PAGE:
State regulators on Wednesday voted to allow Xcel Energy-Colorado to recover hundreds of millions of dollars from customers in winter 2021 storm-related costs, but wrested $8 million from a $508 million requested after criticizing the utility’s actions before and during cold weather time.
Xcel Energy customers will eventually see a time stamp on their monthly electricity and natural gas bills for payment.
The costs stem from a February 2021 hurricane that brought record low temperatures and soaring natural gas prices from Texas through the Rocky Mountains to the Midwest. Colorado hasn’t experienced the massive power outages that other regions have experienced, but Xcel Energy and other utilities have seen natural gas prices skyrocket in a fight to conserve heat and light.
The Colorado Public Utilities Commission launched an investigation into the response of utilities to the hurricane. A May 11 decision by a state ALJ noted problems with Xcel Energy’s response to the storm, but recommended approval of a settlement agreement allowing the company to charge customers $508 million in reimbursement.
“It goes without saying that no one is happy to be here today and talk about $550 million in gas spending in just a few days,” said Megan Gilman, one of the three members of the commission.
Xcel Energy agreed not to pass on some costs, including interest on loans it took out to cover the costs of the hurricane.
During the February 13–17, 2021 hurricane, natural gas prices ranged from $150 to $190/MMBtu, many times over $2 to $3/MMBtu just before the onset of cold weather and ice.
Regulated utilities such as Xcel Energy are eligible for reimbursement for the provision of services. The PUC believes this is a so-called “prudence standard” that tests whether a company’s actions were reasonable given what it knew or should have known at the time.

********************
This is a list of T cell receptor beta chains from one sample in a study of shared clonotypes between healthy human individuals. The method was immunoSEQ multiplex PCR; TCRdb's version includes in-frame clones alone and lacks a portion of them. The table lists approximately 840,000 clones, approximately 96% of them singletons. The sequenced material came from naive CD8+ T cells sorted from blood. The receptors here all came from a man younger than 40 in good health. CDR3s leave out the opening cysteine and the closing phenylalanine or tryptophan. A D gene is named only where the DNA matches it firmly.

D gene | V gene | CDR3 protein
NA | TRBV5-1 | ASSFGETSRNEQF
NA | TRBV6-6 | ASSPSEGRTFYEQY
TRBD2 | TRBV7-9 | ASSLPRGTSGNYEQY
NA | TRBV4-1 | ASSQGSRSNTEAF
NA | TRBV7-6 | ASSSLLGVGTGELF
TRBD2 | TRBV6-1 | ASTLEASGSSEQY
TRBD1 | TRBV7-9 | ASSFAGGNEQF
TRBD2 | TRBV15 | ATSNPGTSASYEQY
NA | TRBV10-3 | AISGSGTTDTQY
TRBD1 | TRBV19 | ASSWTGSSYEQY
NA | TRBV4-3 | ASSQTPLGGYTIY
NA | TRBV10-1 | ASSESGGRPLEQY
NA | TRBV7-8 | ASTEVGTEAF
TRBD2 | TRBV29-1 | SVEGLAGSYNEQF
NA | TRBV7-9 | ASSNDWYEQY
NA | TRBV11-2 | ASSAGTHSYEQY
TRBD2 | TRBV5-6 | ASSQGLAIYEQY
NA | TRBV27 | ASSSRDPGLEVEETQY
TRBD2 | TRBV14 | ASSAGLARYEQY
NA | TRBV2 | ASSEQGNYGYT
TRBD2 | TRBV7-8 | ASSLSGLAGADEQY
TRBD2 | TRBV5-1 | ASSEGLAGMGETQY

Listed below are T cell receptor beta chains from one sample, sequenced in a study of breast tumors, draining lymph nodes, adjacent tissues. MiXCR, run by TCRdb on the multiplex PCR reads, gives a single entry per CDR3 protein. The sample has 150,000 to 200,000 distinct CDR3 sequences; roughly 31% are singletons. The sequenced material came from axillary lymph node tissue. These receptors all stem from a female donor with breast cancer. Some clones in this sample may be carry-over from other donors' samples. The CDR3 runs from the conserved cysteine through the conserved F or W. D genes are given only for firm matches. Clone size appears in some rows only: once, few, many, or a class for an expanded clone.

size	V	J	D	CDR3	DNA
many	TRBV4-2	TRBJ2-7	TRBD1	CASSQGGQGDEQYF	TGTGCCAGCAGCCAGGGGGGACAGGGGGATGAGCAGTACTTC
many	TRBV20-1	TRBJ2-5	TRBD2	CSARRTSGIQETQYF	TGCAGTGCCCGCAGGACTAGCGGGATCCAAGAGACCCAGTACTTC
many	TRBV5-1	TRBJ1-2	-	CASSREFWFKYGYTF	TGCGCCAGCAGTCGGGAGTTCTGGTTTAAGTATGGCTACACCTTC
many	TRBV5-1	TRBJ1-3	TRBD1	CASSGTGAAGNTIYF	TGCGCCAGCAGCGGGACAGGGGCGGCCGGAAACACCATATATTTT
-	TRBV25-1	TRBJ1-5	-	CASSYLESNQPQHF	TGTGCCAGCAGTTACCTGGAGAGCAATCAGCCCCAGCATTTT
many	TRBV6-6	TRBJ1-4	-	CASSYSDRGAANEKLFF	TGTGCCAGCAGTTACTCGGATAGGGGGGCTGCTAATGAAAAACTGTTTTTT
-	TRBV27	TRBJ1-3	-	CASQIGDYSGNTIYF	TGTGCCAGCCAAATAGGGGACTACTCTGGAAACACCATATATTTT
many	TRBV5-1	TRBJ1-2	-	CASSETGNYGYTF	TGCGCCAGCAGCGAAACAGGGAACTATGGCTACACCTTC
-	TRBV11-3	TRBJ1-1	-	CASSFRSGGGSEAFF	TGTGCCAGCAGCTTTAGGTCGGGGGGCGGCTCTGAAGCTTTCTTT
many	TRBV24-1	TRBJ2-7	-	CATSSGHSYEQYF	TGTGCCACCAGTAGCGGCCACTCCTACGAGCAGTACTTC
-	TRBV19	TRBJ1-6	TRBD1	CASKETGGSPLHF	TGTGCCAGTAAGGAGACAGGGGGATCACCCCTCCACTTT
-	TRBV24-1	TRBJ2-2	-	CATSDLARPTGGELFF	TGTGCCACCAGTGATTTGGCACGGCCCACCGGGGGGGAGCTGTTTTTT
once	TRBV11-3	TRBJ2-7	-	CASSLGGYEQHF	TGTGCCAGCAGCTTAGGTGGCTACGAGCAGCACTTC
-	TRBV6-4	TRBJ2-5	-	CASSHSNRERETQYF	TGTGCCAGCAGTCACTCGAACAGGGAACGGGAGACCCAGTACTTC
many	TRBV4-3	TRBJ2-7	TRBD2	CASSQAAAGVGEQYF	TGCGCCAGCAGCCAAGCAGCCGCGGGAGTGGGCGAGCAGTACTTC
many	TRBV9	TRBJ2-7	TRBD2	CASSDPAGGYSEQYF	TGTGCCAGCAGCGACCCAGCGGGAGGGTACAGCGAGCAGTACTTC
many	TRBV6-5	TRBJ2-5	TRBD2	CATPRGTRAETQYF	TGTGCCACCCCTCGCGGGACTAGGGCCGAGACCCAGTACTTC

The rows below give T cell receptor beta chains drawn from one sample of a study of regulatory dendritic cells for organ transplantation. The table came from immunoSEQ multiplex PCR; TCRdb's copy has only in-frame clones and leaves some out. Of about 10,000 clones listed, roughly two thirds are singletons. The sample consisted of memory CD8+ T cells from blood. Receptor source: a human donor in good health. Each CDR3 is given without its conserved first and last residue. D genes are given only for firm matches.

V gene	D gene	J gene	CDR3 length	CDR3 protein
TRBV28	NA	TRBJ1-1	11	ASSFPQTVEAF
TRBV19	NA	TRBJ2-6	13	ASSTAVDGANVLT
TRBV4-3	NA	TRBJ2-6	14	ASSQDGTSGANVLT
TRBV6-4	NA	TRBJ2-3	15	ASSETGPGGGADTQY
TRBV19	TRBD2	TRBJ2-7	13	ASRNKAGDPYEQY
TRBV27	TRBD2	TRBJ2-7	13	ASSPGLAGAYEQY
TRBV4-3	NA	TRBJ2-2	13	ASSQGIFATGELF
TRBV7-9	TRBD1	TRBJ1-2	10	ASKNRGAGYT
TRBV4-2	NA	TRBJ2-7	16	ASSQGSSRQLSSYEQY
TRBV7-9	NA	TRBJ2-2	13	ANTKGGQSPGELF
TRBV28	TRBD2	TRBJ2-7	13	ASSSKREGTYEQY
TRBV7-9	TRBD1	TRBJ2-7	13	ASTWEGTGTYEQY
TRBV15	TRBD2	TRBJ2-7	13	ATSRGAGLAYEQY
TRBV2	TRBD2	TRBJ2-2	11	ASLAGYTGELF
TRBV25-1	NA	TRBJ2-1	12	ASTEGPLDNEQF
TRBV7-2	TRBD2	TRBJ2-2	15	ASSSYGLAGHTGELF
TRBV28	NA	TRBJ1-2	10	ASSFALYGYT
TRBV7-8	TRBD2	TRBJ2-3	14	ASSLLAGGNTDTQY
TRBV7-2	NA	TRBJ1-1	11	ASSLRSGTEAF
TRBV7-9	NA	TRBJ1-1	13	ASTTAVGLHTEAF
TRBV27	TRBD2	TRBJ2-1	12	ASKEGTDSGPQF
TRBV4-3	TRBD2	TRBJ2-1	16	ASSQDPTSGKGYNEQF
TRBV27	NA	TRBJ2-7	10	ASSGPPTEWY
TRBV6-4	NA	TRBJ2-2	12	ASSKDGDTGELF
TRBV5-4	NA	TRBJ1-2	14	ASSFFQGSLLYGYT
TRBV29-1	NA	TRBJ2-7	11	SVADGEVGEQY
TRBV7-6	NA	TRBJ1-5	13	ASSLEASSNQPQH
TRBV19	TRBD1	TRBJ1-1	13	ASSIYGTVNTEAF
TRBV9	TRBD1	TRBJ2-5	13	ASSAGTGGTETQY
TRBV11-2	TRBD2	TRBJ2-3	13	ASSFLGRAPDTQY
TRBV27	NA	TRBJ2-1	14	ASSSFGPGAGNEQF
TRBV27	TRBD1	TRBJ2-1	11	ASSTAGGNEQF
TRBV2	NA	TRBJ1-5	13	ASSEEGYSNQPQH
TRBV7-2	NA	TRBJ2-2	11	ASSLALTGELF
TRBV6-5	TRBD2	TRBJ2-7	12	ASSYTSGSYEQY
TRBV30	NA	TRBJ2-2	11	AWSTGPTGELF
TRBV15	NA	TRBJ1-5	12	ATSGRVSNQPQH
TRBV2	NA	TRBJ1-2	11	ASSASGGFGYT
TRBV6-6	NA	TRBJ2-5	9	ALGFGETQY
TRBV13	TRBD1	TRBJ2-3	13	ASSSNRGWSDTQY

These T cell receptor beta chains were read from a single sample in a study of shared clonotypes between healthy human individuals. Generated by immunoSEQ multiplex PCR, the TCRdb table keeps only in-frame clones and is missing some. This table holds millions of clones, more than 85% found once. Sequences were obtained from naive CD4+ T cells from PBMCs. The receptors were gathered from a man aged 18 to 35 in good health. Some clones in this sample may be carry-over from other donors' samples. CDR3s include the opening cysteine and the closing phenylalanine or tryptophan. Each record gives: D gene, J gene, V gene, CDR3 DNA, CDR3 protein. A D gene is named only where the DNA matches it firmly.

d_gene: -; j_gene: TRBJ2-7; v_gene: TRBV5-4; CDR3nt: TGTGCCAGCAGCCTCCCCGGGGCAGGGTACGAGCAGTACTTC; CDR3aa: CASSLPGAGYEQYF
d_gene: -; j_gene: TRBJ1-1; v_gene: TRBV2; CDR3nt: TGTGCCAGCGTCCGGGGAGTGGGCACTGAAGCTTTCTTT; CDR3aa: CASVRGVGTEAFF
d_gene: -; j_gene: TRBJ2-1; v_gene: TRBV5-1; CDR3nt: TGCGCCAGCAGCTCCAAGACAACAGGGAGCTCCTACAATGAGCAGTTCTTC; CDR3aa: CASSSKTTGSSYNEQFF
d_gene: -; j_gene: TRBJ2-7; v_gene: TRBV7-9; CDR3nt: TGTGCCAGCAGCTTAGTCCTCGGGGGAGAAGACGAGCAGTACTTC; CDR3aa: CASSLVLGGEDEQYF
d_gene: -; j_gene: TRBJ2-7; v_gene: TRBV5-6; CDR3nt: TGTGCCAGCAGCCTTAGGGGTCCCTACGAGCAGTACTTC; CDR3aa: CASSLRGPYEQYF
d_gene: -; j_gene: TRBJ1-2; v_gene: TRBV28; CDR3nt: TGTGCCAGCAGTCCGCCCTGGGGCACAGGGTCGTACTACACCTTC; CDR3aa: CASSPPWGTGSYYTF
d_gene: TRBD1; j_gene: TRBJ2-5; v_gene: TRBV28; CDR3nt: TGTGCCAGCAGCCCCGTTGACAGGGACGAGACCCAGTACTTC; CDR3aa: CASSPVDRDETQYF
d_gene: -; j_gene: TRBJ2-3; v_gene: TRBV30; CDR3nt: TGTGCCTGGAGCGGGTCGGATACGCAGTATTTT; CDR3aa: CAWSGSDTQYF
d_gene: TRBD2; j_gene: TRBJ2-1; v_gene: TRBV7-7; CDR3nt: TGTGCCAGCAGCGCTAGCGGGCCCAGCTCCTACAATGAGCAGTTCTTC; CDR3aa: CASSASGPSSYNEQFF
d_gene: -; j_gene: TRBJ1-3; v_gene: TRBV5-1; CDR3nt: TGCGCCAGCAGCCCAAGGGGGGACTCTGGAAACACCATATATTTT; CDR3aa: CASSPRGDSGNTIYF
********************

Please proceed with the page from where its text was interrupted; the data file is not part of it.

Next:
For the most part, the ALJ decided that Xcel Energy’s actions were prudent. But the decision drew criticism from the company for not informing customers of the terms so they could cut back on their usage to cut costs.
The decision also states that Xcel Energy’s treatment of customers who had agreed in advance to reduce electricity and gas consumption under extreme circumstances was ineffective. Some of the customers who receive lower rates for agreeing to interrupt service to help the company conserve energy have been unable to do so.
The commissioners expressed concern about the same issues and, they said, the inability to efficiently use power plants that can run on both oil and natural gas. The utility’s Colorado consumer protection office argued that the utility did not properly plan for the use of oil so as not to buy so much natural gas.
“The interrupted service was clearly very poorly planned,” Commissioner John Gavan said. “We have these services for a specific purpose, and if we’re not prepared to execute them and make them work as planned, you’re wasting your time.”
PUC Chairman Eric Blank recommended a $4 million to $8 million fine in response to Xcel Energy’s actions. All three agreed to knock $8 million out of what the company could get back.
Gilman said she sees no further reduction in the amount because it would be difficult for the utility to anticipate how much natural gas prices would rise.
The Office of Consumer Advocates has offered to cut Xcel Energy’s rebuilding costs by $50 million to $150 million, saying it has not taken specific steps to mitigate the hurricane’s damage to taxpayers.
“We were hoping that the commissioners would find the serious issues that we found, and they did,” said Cindy Schonhout, director of the attorney’s office.
Schoenhout sees the PUC decision as a partial victory for his agency. “We are very pleased that the members of the commission spent a lot of time reviewing each issue.”
It is not yet clear when Xcel Energy customers will see riders on their bills. The PUC still has to issue a written decision and the utility may appeal.
Xcel Energy said that at a price of $508 million per month, electricity customers will see a monthly increase of $1.43 over 24 months, and natural gas customers will see $5.67 per month over 30 months.
The PUC also approved the first phase of Xcel Energy’s new power plan, which will end Colorado’s coal use by early 2031. beleaguered Unit 3 at the Comanche coal-fired power plant in Pueblo and includes a plan to help the Pueblo community make up for lost profits due to early decommissioning of the plant.